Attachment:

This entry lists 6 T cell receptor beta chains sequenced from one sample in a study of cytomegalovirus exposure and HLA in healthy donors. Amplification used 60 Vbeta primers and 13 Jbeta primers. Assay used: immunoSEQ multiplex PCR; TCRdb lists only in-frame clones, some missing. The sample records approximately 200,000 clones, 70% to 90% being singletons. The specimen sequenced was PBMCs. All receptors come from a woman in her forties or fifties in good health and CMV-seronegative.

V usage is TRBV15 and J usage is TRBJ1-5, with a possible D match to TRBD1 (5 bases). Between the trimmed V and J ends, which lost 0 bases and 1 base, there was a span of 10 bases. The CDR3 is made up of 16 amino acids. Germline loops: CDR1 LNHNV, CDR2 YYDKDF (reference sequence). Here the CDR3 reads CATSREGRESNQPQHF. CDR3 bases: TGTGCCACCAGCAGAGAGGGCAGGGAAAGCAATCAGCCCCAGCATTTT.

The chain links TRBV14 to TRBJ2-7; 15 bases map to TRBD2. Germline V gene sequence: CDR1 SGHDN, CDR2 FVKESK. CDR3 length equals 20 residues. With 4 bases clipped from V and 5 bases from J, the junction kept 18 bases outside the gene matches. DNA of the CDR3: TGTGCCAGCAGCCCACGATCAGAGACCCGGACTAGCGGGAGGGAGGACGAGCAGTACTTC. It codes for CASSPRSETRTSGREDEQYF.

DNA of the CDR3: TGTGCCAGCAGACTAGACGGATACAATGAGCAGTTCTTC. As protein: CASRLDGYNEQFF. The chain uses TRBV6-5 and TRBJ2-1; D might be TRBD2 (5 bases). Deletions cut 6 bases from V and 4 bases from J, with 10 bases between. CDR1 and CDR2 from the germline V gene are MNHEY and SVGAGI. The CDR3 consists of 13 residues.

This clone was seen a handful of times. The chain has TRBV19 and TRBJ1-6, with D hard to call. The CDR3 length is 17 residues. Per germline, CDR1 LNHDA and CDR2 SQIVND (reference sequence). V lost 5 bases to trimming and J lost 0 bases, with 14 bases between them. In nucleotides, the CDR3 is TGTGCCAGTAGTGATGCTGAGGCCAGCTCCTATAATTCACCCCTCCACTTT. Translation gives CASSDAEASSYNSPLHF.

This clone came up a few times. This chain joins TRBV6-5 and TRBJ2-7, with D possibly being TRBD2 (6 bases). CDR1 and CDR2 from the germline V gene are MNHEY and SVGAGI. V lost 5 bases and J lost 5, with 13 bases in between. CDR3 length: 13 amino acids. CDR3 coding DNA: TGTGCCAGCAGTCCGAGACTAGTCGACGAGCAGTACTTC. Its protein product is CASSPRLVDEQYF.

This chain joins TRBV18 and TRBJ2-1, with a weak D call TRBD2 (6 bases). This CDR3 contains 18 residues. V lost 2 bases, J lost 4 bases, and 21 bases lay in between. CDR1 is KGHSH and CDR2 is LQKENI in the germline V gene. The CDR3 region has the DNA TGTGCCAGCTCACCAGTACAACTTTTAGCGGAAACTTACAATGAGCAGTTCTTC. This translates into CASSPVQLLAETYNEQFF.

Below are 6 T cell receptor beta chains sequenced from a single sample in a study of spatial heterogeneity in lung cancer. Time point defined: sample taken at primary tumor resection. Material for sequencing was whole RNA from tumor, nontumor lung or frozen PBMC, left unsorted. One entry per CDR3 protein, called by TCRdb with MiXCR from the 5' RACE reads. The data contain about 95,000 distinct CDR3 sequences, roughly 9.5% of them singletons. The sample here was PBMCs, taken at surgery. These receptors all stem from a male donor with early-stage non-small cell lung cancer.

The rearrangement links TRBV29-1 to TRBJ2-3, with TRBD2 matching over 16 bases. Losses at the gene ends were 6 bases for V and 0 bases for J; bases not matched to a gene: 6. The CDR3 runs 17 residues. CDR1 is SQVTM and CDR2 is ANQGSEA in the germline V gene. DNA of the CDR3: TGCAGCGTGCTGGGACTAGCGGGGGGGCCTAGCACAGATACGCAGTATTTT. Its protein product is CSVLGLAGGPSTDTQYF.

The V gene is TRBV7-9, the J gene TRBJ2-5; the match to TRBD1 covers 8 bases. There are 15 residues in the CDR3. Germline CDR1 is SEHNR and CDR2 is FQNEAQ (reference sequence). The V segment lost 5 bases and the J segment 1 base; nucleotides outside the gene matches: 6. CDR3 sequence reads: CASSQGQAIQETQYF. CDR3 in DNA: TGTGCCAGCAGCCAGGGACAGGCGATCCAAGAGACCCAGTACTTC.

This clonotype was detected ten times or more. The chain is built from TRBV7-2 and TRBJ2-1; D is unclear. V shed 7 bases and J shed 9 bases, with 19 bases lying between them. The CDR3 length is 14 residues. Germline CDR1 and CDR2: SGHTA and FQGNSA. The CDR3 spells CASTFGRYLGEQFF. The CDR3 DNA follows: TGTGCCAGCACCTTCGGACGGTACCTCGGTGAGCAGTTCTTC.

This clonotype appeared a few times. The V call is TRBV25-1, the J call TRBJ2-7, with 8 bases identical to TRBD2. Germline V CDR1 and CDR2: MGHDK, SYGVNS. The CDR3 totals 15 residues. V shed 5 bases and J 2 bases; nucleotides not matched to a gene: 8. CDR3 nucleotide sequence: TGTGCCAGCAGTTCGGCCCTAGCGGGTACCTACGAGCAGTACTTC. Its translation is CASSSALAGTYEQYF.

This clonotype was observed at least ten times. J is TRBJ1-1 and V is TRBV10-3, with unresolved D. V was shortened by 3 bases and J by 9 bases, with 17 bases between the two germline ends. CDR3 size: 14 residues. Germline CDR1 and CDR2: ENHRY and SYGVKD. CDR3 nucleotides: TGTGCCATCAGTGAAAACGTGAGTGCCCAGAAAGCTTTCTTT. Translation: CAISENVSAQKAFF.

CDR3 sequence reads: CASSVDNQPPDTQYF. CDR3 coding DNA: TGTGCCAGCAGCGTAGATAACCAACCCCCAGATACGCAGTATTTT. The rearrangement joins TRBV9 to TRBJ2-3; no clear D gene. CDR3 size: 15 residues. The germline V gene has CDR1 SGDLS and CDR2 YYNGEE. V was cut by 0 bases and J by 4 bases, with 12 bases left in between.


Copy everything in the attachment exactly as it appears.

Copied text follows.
This entry lists 6 T cell receptor beta chains sequenced from one sample in a study of cytomegalovirus exposure and HLA in healthy donors. Amplification used 60 Vbeta primers and 13 Jbeta primers. Assay used: immunoSEQ multiplex PCR; TCRdb lists only in-frame clones, some missing. The sample records approximately 200,000 clones, 70% to 90% being singletons. The specimen sequenced was PBMCs. All receptors come from a woman in her forties or fifties in good health and CMV-seronegative.

V usage is TRBV15 and J usage is TRBJ1-5, with a possible D match to TRBD1 (5 bases). Between the trimmed V and J ends, which lost 0 bases and 1 base, there was a span of 10 bases. The CDR3 is made up of 16 amino acids. Germline loops: CDR1 LNHNV, CDR2 YYDKDF (reference sequence). Here the CDR3 reads CATSREGRESNQPQHF. CDR3 bases: TGTGCCACCAGCAGAGAGGGCAGGGAAAGCAATCAGCCCCAGCATTTT.

The chain links TRBV14 to TRBJ2-7; 15 bases map to TRBD2. Germline V gene sequence: CDR1 SGHDN, CDR2 FVKESK. CDR3 length equals 20 residues. With 4 bases clipped from V and 5 bases from J, the junction kept 18 bases outside the gene matches. DNA of the CDR3: TGTGCCAGCAGCCCACGATCAGAGACCCGGACTAGCGGGAGGGAGGACGAGCAGTACTTC. It codes for CASSPRSETRTSGREDEQYF.

DNA of the CDR3: TGTGCCAGCAGACTAGACGGATACAATGAGCAGTTCTTC. As protein: CASRLDGYNEQFF. The chain uses TRBV6-5 and TRBJ2-1; D might be TRBD2 (5 bases). Deletions cut 6 bases from V and 4 bases from J, with 10 bases between. CDR1 and CDR2 from the germline V gene are MNHEY and SVGAGI. The CDR3 consists of 13 residues.

This clone was seen a handful of times. The chain has TRBV19 and TRBJ1-6, with D hard to call. The CDR3 length is 17 residues. Per germline, CDR1 LNHDA and CDR2 SQIVND (reference sequence). V lost 5 bases to trimming and J lost 0 bases, with 14 bases between them. In nucleotides, the CDR3 is TGTGCCAGTAGTGATGCTGAGGCCAGCTCCTATAATTCACCCCTCCACTTT. Translation gives CASSDAEASSYNSPLHF.

This clone came up a few times. This chain joins TRBV6-5 and TRBJ2-7, with D possibly being TRBD2 (6 bases). CDR1 and CDR2 from the germline V gene are MNHEY and SVGAGI. V lost 5 bases and J lost 5, with 13 bases in between. CDR3 length: 13 amino acids. CDR3 coding DNA: TGTGCCAGCAGTCCGAGACTAGTCGACGAGCAGTACTTC. Its protein product is CASSPRLVDEQYF.

This chain joins TRBV18 and TRBJ2-1, with a weak D call TRBD2 (6 bases). This CDR3 contains 18 residues. V lost 2 bases, J lost 4 bases, and 21 bases lay in between. CDR1 is KGHSH and CDR2 is LQKENI in the germline V gene. The CDR3 region has the DNA TGTGCCAGCTCACCAGTACAACTTTTAGCGGAAACTTACAATGAGCAGTTCTTC. This translates into CASSPVQLLAETYNEQFF.

Below are 6 T cell receptor beta chains sequenced from a single sample in a study of spatial heterogeneity in lung cancer. Time point defined: sample taken at primary tumor resection. Material for sequencing was whole RNA from tumor, nontumor lung or frozen PBMC, left unsorted. One entry per CDR3 protein, called by TCRdb with MiXCR from the 5' RACE reads. The data contain about 95,000 distinct CDR3 sequences, roughly 9.5% of them singletons. The sample here was PBMCs, taken at surgery. These receptors all stem from a male donor with early-stage non-small cell lung cancer.

The rearrangement links TRBV29-1 to TRBJ2-3, with TRBD2 matching over 16 bases. Losses at the gene ends were 6 bases for V and 0 bases for J; bases not matched to a gene: 6. The CDR3 runs 17 residues. CDR1 is SQVTM and CDR2 is ANQGSEA in the germline V gene. DNA of the CDR3: TGCAGCGTGCTGGGACTAGCGGGGGGGCCTAGCACAGATACGCAGTATTTT. Its protein product is CSVLGLAGGPSTDTQYF.

The V gene is TRBV7-9, the J gene TRBJ2-5; the match to TRBD1 covers 8 bases. There are 15 residues in the CDR3. Germline CDR1 is SEHNR and CDR2 is FQNEAQ (reference sequence). The V segment lost 5 bases and the J segment 1 base; nucleotides outside the gene matches: 6. CDR3 sequence reads: CASSQGQAIQETQYF. CDR3 in DNA: TGTGCCAGCAGCCAGGGACAGGCGATCCAAGAGACCCAGTACTTC.

This clonotype was detected ten times or more. The chain is built from TRBV7-2 and TRBJ2-1; D is unclear. V shed 7 bases and J shed 9 bases, with 19 bases lying between them. The CDR3 length is 14 residues. Germline CDR1 and CDR2: SGHTA and FQGNSA. The CDR3 spells CASTFGRYLGEQFF. The CDR3 DNA follows: TGTGCCAGCACCTTCGGACGGTACCTCGGTGAGCAGTTCTTC.

This clonotype appeared a few times. The V call is TRBV25-1, the J call TRBJ2-7, with 8 bases identical to TRBD2. Germline V CDR1 and CDR2: MGHDK, SYGVNS. The CDR3 totals 15 residues. V shed 5 bases and J 2 bases; nucleotides not matched to a gene: 8. CDR3 nucleotide sequence: TGTGCCAGCAGTTCGGCCCTAGCGGGTACCTACGAGCAGTACTTC. Its translation is CASSSALAGTYEQYF.

This clonotype was observed at least ten times. J is TRBJ1-1 and V is TRBV10-3, with unresolved D. V was shortened by 3 bases and J by 9 bases, with 17 bases between the two germline ends. CDR3 size: 14 residues. Germline CDR1 and CDR2: ENHRY and SYGVKD. CDR3 nucleotides: TGTGCCATCAGTGAAAACGTGAGTGCCCAGAAAGCTTTCTTT. Translation: CAISENVSAQKAFF.

CDR3 sequence reads: CASSVDNQPPDTQYF. CDR3 coding DNA: TGTGCCAGCAGCGTAGATAACCAACCCCCAGATACGCAGTATTTT. The rearrangement joins TRBV9 to TRBJ2-3; no clear D gene. CDR3 size: 15 residues. The germline V gene has CDR1 SGDLS and CDR2 YYNGEE. V was cut by 0 bases and J by 4 bases, with 12 bases left in between.